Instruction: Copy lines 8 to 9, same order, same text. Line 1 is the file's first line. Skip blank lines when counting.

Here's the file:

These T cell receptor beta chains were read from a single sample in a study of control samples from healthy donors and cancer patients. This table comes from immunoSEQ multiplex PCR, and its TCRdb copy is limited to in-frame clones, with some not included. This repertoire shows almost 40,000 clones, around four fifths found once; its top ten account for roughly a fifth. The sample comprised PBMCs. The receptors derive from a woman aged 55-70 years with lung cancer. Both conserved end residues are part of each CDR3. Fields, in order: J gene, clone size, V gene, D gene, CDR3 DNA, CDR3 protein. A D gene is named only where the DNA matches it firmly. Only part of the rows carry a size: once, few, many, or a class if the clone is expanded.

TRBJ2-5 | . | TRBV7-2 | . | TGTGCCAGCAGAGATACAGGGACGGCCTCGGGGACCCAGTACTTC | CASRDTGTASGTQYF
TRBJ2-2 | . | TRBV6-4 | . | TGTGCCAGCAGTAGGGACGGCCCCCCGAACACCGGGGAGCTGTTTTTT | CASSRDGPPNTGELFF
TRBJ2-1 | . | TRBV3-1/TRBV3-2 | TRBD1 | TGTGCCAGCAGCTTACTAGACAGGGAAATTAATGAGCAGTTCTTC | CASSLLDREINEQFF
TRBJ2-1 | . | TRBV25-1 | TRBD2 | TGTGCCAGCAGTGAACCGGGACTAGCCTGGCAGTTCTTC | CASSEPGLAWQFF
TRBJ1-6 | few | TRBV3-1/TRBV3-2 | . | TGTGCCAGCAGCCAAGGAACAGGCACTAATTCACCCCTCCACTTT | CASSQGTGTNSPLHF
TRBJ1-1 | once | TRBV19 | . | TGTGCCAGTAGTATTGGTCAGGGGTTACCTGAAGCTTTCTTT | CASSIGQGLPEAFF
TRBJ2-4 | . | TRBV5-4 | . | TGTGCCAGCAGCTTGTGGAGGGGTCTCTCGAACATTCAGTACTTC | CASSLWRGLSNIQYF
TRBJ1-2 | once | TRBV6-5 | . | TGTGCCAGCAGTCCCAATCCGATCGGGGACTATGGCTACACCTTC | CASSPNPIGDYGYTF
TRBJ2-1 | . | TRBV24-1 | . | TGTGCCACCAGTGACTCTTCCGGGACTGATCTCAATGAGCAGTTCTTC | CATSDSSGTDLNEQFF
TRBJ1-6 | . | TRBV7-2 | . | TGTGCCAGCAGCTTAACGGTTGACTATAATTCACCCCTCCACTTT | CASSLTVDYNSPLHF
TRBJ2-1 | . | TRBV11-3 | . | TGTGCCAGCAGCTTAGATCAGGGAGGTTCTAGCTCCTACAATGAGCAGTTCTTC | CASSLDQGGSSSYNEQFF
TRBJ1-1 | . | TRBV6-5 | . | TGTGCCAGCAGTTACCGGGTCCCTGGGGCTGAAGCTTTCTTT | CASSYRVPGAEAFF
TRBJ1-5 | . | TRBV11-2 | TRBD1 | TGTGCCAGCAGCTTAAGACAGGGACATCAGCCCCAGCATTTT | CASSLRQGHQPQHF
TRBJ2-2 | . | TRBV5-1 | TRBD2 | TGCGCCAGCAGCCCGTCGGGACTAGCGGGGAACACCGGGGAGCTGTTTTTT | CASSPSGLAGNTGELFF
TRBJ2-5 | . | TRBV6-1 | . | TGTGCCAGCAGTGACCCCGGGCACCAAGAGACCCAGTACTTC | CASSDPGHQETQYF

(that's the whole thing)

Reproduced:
TRBJ2-4 | . | TRBV5-4 | . | TGTGCCAGCAGCTTGTGGAGGGGTCTCTCGAACATTCAGTACTTC | CASSLWRGLSNIQYF
TRBJ1-2 | once | TRBV6-5 | . | TGTGCCAGCAGTCCCAATCCGATCGGGGACTATGGCTACACCTTC | CASSPNPIGDYGYTF